by Kari Miller Magg
I confess – I haven’t been feeling much like practicing lately. This happens to me every year about now. As predictably as some people might catch that first winter cold or get an allergy attack, I catch ‘garden fever’. Except this year it’s even worse than usual; this year I have a full-blown case of ‘garden euphoria.’ It’s all the fault of those 600 tulips – you know, the bulbs
I planted way back in October. Hidden all winter under the cold snow, they developed and grew and now they are in full, glorious bloom. All I want to do is go outdoors, amble around, feel the sun on my face, and look at the tulips and all the other growing things.
Is it silly to get so much pleasure from such a simple thing? I hope not, but I know I might have trou- ble explaining it to some; I might have trouble convincing them that such beauty is its own reward. Those tulips aren’t offering me any tangible, measurable benefits – no money, no career advancement, no relief for the pain in my right knee. They aren’t doing anything to solve the world’s problems of poverty, prejudice and poor pitch. They aren’t even going to last a whole lot longer at this point. Yet those tulips do make me very happy, so happy that I would be a fool not to give in and let myself enjoy them while I can.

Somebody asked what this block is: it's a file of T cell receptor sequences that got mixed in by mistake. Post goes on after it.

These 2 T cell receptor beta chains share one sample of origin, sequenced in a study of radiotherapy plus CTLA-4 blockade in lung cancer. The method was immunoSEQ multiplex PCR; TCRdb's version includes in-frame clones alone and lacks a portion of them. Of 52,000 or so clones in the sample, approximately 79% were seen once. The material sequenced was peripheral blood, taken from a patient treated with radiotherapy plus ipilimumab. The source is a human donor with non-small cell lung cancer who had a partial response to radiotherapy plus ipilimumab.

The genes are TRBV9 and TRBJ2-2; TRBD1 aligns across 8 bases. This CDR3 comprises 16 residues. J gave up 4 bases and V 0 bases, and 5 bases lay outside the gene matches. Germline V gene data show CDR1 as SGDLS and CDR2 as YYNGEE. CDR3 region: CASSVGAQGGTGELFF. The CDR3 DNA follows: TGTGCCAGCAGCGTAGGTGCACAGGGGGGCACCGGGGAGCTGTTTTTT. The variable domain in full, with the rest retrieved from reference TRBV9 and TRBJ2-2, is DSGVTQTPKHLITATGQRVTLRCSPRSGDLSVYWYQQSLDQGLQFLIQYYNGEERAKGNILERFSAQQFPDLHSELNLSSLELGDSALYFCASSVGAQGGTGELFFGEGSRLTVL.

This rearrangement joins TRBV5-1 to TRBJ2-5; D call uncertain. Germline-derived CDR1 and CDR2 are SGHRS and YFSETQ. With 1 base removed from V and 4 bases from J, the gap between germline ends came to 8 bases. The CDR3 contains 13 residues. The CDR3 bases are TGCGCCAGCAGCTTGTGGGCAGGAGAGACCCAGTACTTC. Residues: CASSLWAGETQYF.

My neighbors and other passersby seem to be of the same mind. A young mother who lives across the street shyly asked me if she could photograph her six-month-old baby in front of the flowers. Nearly everyone slows down and lingers or comments as they go by. Yet if asked what things are necessary for happiness, most people would not put flowers at the top of the list.
Most would probably make a list of big, ‘important’ things, forgetting that some of our most intense moments of joy can come from small, unexpected, even mundane things. These moments are to be cherished when and wherever they come.
I really am talking about my tulips – check out the pictures! But we can carry the thought into the musical realm as we consider how we value our musical achievements. Our art may be fleeting, inconsequential in the grand scheme of things; but we should never question its worth – a lovely piece of music or a heartfelt performance needs no more justi- fication than does a bed of tulips. And while an hour spent communing with great music won’t change the world, won’t answer all your questions or solve your problems, still, it can sometimes feel like com- ing down in ‘the place just right.’